kingdom of Naples, in 1728. He studied under Leo and
Durante at Naples. His serious opera " Zenobia" (1756)
obtained a complete success. His reputation was widely
extended by the comic opera "Good Little Daughter,"
("La buona Figliuola," 1760,) which some consider his
master-piece. In 1776 he removed to Paris, where he
produced the operas of " Roland," (1778,) "Atys," etc.
A great commotion and wordy warfare was raised by
the rivalry between Piccini and Gluck. The French
literati and the general public were divided into two par-
ties, the Piccinists and the Gluckists. Piccini became
singing-master to the queen Marie Antoinette about
1780. He returned to Naples in 1791. Among his
most admired works are " Olimpiade," and the French
opera of "Didon," (1783.) Died at Passy, near Paris,
In 1800.

See GINGUKNB, " Notice sur la Vie et les Ouyrages de Piccinni,"
1800; Fins, " Biographic Universelle des Musiciens;" " NouveUe
Biographic G^nerale."

Ficcinino, pet-che-nee'no, (Niccoi.6,) an able Ital-
ian general, born at Perugia in 1375. He served some
years under Braccio da Montone. In 1425 he entered
the service of Filippo Maria Visconti, of Milan, to whom
he remained loyal to his death. He defeated Carmagnola
and the Venetians in 1431, and gained a decisive victory
over the Florentines and Venetians near Imola in 1434.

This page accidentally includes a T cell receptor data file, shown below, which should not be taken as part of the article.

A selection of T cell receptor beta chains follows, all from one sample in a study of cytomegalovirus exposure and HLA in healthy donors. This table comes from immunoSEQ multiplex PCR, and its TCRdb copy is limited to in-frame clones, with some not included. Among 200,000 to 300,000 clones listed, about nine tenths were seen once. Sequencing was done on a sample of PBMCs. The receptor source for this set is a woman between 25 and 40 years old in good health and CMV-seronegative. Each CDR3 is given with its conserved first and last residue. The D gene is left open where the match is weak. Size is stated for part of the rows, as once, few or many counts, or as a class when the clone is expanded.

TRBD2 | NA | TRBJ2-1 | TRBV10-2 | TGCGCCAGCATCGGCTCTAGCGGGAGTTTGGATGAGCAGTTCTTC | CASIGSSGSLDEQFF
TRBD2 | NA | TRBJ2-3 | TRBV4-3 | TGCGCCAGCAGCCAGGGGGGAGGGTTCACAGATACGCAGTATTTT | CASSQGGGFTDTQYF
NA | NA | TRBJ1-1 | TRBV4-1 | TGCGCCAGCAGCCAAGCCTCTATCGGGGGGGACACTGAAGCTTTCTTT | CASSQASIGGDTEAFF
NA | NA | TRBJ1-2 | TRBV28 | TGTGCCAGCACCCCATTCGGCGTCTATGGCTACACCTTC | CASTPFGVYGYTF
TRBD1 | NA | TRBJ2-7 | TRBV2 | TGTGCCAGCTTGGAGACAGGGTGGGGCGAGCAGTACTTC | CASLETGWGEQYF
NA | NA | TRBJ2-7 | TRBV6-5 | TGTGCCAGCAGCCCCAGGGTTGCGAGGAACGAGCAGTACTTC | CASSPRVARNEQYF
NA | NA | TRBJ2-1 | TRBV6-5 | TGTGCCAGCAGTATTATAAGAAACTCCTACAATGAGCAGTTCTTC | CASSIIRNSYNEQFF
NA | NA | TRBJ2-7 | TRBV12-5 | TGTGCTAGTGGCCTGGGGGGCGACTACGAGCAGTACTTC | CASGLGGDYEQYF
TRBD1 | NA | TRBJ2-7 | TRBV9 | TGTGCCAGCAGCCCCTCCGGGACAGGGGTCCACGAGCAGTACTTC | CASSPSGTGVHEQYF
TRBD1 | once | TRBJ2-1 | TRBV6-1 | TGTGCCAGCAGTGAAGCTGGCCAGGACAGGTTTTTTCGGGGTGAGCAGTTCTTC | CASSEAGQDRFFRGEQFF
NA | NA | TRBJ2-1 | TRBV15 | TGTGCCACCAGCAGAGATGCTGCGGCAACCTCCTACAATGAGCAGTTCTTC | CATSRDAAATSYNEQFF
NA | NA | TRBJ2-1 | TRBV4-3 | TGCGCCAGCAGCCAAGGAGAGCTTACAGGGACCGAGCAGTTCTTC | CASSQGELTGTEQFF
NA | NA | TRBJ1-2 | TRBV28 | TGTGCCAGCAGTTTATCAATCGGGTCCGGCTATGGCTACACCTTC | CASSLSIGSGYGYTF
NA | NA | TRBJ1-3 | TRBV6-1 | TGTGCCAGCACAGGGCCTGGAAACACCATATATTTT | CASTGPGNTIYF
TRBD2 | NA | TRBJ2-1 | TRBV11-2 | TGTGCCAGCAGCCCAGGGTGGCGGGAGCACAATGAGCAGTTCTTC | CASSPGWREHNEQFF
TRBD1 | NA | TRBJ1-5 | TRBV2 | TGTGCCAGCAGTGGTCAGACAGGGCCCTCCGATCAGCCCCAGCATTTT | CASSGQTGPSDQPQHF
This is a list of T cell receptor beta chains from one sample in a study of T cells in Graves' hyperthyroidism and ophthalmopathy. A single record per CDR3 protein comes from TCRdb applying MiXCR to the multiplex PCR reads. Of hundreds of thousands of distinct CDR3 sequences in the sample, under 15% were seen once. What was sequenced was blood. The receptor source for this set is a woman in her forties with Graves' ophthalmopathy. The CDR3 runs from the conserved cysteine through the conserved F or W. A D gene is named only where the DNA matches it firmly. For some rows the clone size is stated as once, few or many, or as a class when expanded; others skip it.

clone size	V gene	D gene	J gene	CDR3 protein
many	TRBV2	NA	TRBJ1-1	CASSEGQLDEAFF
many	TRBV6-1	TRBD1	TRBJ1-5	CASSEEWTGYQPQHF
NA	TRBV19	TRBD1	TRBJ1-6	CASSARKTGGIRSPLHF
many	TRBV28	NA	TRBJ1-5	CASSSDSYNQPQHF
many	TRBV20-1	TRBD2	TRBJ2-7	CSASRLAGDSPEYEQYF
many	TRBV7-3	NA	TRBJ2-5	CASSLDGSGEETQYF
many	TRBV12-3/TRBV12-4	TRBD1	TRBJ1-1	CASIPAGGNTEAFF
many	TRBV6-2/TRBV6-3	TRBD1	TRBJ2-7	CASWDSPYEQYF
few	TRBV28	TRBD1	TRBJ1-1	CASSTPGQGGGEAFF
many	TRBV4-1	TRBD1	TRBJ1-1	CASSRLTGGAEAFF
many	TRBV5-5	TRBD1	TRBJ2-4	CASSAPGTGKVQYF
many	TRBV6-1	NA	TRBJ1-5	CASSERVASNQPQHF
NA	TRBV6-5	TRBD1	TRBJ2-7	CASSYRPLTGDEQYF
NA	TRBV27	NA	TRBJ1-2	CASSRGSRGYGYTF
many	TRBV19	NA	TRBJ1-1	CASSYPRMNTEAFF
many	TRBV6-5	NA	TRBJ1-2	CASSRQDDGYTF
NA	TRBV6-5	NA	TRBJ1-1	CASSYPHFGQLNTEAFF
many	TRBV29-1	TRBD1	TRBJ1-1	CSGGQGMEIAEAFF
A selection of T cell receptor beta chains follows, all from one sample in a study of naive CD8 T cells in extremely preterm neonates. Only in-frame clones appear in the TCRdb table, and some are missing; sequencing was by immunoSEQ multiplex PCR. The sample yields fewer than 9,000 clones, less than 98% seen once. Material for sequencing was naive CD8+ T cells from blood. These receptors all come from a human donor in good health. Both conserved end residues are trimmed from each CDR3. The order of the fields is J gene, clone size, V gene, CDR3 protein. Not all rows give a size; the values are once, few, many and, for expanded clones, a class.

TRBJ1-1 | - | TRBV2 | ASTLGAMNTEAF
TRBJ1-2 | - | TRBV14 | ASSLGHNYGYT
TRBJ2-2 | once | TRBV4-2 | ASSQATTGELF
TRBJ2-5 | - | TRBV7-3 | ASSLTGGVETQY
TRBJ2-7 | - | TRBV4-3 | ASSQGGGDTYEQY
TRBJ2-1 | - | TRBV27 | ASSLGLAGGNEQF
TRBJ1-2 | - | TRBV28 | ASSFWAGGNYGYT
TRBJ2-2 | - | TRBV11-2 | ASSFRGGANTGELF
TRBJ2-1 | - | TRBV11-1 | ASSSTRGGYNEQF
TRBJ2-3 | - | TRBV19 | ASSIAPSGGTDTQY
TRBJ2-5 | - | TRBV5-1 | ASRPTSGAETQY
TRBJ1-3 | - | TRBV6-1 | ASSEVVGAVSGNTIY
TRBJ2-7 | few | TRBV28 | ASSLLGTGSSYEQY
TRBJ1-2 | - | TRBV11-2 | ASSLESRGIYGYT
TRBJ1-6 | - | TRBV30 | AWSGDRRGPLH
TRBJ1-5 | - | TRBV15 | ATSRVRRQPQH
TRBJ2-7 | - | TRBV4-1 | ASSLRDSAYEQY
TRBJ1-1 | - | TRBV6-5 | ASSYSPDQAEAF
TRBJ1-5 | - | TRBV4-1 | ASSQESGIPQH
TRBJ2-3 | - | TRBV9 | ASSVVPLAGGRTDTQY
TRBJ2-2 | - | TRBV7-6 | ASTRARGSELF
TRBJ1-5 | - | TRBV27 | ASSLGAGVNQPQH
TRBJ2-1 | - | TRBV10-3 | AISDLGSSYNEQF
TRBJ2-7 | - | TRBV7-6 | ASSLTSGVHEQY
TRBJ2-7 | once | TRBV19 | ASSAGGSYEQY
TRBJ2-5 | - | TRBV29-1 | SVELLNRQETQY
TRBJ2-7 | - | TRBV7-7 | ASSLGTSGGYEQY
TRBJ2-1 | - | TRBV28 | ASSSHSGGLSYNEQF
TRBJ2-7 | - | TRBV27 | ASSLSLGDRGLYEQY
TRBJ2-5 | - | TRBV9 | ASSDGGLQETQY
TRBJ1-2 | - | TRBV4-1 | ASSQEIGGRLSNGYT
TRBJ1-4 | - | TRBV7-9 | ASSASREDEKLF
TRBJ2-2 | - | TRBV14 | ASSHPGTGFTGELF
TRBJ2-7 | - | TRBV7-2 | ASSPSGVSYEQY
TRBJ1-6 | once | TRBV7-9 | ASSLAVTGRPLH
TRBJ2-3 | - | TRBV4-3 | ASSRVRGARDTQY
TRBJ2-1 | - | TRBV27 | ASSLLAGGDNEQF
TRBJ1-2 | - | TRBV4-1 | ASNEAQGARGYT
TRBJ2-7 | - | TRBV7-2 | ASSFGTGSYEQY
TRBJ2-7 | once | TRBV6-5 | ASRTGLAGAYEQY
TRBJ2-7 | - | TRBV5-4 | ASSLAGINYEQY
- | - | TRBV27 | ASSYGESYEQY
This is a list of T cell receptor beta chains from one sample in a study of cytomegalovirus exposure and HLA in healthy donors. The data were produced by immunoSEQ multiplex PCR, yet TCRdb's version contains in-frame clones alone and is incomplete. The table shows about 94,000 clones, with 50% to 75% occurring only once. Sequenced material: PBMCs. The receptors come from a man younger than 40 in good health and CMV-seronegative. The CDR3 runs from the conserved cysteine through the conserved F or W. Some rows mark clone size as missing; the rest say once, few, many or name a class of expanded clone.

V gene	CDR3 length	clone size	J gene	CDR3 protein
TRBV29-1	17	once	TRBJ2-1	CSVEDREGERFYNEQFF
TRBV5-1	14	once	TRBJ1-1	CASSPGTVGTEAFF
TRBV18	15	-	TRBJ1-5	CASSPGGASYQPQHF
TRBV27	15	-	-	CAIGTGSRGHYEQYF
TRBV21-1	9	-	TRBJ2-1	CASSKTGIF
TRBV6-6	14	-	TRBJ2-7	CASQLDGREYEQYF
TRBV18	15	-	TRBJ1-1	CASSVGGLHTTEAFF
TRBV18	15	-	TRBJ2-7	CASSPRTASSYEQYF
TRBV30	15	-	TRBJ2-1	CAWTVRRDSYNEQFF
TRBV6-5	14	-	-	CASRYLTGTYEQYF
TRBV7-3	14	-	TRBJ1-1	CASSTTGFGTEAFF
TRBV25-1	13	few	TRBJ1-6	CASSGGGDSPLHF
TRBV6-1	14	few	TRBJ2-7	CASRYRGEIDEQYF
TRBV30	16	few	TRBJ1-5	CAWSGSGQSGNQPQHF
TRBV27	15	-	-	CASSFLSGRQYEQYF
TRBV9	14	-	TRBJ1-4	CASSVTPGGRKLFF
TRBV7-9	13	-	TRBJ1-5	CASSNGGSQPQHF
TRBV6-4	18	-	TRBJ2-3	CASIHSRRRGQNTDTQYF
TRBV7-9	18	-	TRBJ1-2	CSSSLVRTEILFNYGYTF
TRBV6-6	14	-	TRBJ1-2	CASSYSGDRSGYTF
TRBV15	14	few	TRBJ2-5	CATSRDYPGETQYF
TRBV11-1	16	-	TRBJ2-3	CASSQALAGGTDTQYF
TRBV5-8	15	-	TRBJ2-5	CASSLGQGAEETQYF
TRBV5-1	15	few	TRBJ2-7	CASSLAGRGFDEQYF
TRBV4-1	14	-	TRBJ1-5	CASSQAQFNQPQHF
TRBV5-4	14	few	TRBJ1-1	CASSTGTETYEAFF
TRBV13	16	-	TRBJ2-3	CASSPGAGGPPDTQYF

Died in 1444.

See SISMONDI, " Histoiredes Re'publiques Italiennes."

Piccinni See PICCINI.

Piccinni, pet-cheen'nee,? (ALEXANDER,) a French
composer, born in Paris in 1779, was a grandson of
Niccolb Piccini, noticed above.

Ficcolomini See Pius II.

Piccolomini, pek-ko-lom'e-nee, (ALESSANDRO,) an
Italian writer and prelate, eminent for learning, was
born at Sienna in 1508. He was the first who wrote on
philosophy in the Italian language. In 1574 he was
appointed Archbishop of Patras. Among his works are
a treatise "On the Sphere of the World," (1540,) and
"Commentaries on Aristotle," (1575.) Died in 1578.

See FABIANI, "Vita di Piccolomini," 1749.

Piccolomini, (ALFONSO,) Duke of Monte Marciano,
an Italian condottiere, born about 1550. He was the
leader of an army of brigands. In 1581 he defeated
the army of the pope. He was defeated by the Duke of
Tuscany, and hung, in 1591.

Piccolomini, (FRANCESCO,) an Italian scholar, born
at Sienna in 1520, was a professor of philosophy. He
wrote "Universal Philosophy of Morals," etc., ("Uni-
versa Philosophia de Moribus," etc., 1583,) and other